Martin Creaner’s blog teaches us the fundamentals of cloud computing, but where’s the TM Forum leadership?
The hype and hope of cloud computing continues. There’s an opportunity here, and I’m happy to see more contributions to the debate on how service providers can embrace new architectures. Frequently, though, they lack any meat, or real understanding of what cloud computing actually is.
above. Cloud computing architecture. Click to enlarge
Martin Creaner, President of Tele Management Forum, has recently blogged his two pennies worth. He’s somebody senior management listen too, so it’s good to see he’s written a piece that brings clarity to the whole cloud thing.
Take a look at Martin’s article on the TMF blog.
But What About The Cons?
Martin is a little too convinced that cloud computing will be the Next Big Thing. There are plenty of potential ‘fatal flaws’ in the concept that deter users today and could easily scupper the movement in the next few years. Just two of them:
No portability. You can’t pick-up a Google AppEngine application and reinstall it in Amazon EC2 or Microsoft Azure. Each cloud platform is proprietary. Really proprietary. If you thought supporting applications on Solaris and Windows Server was a hassle, this is nothing compared with cloud computing.
Limited Functionality. OSS and BSS applications are non-trivial. They rely on complex business logic, workflow engines and sophisticated features of relational databases. Most of this is not available in the cloud. You get Java POJOs, a component model, and a flat data store that’s got less functionality than Excel.
It may just be a matter of time before these problems are solved. We’re starting to see Java support in clouds, and some platforms, like Azure, are expected to introduce proper SQL databases. They better get a move on though…
Here’s What the Cloud Can Do For You
The high-light of Martin’s piece is his clear explanation of the benefit of cloud computing: You get the resources you need quicker, and pay less up front for them, compared with procuring your own servers and software.
These simple financial savings and time savings are the basis of the cloud proposition. Maybe that’s a little disappointing? Were you expecting it to be whizzy-bang technology that revolutionized the way you did X, Y or Z? No. Cloud computing’s strength is that the fundamentals are simple, measurable, benefits.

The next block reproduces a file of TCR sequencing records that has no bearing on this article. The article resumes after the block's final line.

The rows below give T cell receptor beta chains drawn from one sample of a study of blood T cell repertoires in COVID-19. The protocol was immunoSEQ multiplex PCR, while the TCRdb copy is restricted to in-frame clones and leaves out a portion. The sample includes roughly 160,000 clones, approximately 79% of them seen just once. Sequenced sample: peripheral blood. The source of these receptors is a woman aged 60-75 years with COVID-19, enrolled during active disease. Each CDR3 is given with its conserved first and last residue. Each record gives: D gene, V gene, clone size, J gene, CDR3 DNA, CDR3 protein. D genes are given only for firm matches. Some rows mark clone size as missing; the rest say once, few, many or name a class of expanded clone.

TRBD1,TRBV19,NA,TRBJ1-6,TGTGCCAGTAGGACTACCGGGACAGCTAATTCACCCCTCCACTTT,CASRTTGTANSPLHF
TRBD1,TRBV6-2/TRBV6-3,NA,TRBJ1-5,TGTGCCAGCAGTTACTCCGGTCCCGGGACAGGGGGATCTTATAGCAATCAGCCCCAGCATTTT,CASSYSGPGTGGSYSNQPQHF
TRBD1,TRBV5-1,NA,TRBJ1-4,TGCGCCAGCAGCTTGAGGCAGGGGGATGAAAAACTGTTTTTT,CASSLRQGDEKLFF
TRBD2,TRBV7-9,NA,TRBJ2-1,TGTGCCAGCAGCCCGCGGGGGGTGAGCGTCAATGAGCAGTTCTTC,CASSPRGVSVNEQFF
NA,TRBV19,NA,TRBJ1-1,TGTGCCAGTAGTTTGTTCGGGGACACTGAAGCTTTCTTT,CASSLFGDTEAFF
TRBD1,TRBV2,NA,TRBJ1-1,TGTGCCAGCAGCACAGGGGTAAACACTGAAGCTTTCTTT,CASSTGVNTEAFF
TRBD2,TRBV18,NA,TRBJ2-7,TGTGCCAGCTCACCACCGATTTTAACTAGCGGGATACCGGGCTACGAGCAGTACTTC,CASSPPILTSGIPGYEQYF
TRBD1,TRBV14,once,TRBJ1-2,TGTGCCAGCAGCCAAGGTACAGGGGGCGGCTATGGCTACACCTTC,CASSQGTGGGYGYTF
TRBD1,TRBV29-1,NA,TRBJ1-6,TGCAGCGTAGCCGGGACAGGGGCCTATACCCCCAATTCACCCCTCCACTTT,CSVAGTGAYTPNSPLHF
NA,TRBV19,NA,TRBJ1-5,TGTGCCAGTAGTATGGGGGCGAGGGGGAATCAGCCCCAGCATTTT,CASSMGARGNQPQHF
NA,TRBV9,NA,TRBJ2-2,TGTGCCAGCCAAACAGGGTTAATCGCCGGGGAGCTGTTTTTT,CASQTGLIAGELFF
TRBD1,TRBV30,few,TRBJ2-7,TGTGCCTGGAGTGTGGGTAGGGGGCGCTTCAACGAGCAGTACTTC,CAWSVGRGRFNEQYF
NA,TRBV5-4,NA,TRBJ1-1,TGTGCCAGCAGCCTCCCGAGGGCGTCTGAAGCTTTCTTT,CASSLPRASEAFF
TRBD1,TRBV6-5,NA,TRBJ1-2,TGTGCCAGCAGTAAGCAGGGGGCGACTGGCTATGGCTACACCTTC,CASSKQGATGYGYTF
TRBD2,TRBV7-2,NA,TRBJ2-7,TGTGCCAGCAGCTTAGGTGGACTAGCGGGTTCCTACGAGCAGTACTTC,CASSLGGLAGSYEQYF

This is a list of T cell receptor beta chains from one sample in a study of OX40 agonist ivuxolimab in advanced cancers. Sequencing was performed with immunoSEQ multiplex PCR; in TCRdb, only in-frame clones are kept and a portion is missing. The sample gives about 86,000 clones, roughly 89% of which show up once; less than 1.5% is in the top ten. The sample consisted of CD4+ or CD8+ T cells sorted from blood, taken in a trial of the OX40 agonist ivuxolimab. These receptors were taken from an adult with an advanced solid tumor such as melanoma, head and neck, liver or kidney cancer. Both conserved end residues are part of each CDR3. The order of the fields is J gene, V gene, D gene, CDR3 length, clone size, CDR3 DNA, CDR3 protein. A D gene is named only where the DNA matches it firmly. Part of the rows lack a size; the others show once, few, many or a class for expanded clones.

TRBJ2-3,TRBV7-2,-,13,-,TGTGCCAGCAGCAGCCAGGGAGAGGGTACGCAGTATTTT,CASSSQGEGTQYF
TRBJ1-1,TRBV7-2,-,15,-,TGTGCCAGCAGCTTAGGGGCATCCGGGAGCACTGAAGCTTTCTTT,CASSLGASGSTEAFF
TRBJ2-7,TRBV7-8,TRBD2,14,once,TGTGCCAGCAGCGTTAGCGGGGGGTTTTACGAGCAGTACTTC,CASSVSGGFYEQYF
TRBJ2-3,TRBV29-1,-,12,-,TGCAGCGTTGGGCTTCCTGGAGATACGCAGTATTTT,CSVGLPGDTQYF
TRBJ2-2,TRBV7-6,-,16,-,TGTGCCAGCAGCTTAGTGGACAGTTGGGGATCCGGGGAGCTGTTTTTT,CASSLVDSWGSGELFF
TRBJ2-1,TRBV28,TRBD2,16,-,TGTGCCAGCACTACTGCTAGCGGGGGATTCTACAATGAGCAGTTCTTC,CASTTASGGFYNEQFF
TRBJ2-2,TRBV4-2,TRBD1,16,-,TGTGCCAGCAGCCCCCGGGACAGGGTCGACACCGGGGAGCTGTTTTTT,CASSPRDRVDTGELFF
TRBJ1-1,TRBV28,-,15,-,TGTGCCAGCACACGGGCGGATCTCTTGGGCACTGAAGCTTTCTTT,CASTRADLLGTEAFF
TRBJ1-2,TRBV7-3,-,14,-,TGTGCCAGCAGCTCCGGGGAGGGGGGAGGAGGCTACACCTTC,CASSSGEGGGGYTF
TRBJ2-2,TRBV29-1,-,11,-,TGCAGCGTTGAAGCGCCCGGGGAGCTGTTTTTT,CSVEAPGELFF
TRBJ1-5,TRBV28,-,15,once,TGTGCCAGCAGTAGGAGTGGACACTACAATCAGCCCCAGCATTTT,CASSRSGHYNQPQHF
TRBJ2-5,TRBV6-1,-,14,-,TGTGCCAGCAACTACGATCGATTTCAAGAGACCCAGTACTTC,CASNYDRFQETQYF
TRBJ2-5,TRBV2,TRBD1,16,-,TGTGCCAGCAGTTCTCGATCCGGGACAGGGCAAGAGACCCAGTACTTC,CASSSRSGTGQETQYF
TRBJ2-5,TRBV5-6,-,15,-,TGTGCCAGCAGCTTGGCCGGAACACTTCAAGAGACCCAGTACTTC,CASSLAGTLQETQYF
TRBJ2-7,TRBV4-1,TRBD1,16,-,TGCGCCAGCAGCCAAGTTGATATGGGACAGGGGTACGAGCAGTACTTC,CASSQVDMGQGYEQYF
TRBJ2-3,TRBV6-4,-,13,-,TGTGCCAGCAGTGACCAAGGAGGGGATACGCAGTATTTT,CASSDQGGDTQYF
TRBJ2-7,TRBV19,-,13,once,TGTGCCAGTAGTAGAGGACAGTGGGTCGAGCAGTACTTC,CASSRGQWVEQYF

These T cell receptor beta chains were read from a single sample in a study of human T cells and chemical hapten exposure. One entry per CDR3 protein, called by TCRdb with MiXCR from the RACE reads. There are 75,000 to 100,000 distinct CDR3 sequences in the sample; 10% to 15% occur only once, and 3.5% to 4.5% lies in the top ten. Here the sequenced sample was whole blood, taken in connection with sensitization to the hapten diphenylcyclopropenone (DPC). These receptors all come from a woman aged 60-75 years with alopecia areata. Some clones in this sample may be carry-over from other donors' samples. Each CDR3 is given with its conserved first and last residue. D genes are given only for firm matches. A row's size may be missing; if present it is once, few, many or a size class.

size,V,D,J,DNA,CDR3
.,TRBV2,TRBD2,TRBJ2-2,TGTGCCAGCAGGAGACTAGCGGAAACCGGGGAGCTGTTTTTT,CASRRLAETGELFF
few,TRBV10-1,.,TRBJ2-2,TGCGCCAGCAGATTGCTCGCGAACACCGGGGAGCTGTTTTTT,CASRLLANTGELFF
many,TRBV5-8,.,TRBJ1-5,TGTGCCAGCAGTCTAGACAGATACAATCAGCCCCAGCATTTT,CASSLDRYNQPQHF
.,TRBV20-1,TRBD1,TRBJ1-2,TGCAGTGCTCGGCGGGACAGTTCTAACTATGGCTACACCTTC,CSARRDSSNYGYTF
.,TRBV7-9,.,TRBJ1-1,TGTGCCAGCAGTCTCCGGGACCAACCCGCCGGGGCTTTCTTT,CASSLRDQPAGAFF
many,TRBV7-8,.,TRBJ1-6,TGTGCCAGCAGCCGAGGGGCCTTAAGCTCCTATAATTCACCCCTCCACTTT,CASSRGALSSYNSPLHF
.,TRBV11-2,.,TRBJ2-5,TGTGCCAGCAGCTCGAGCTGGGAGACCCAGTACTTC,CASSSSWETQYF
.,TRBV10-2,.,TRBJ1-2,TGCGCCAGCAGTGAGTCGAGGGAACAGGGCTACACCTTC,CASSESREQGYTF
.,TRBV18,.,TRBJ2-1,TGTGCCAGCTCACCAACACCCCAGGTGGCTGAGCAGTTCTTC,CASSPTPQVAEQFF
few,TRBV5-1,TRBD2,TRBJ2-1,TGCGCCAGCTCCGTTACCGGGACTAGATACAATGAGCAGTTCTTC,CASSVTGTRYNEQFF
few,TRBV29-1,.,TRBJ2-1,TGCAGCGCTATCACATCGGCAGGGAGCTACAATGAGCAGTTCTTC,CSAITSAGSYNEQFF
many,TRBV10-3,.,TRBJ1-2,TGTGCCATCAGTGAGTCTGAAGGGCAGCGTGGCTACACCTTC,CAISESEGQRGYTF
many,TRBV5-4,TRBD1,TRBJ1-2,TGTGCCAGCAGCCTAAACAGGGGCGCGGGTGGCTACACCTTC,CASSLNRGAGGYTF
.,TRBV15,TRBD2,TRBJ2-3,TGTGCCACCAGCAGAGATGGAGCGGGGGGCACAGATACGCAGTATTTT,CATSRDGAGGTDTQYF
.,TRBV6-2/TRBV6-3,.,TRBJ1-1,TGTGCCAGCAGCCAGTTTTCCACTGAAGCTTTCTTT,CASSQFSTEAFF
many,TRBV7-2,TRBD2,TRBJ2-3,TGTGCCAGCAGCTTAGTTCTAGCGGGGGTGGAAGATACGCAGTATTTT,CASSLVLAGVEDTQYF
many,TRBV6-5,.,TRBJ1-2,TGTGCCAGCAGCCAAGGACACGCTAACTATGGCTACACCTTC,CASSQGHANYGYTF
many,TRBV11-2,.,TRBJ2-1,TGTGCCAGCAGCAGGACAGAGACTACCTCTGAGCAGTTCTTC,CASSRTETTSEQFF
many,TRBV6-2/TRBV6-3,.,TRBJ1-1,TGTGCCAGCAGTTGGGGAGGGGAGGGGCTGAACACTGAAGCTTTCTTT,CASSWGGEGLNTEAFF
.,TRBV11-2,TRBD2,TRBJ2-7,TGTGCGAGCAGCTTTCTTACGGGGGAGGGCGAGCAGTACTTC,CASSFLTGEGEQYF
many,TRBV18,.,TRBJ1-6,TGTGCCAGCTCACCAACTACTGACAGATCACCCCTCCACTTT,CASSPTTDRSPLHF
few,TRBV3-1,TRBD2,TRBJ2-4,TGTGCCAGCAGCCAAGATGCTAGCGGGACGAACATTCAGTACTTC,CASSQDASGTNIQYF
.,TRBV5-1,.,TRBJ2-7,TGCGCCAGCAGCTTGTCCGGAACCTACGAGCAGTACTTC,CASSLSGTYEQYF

above. Benefits of cloud computing. Click to enlarge
More, Please, Martin
So, Martin’s a cloud computing fan. This needs to lead in to some technology leadership from TM Forum. Sorry, but despite Martin’s suggestions NGOSS, or any other SOA initiative, is not an enabler of cloud computing. SOA is architecture agnostic, that’s the point of it, so having SOA contracts does not make implementing a specific back-end architecture any easier.
The potential, revolutionary, use of clouds is, as Martin surmises, in building a scalable architecture for Telco 2.0-style upstream partners to ‘plug-in’ to the network and OSS/BSS infrastructure. Partners and service providers can then go mad and deliver the massive suck-it-and-see approach to products that Keith Willetts (TM Forum) has been talking about lately. With the economics and scalability of the cloud, entry costs for new products and partners is small. Scaling-up a surprise success is affordable and, most importantly, possible.
To make this a reality we need APIs, contracts, SLAs and processes that allow partners to run their businesses through service provider infrastructure, much like retail vendors do today on the Amazon platform.
TM Forum would be doing the industry a big favor, while restoring its reputation for innovation, if it delivered a specification for a model Telco 2.0 infrastructure.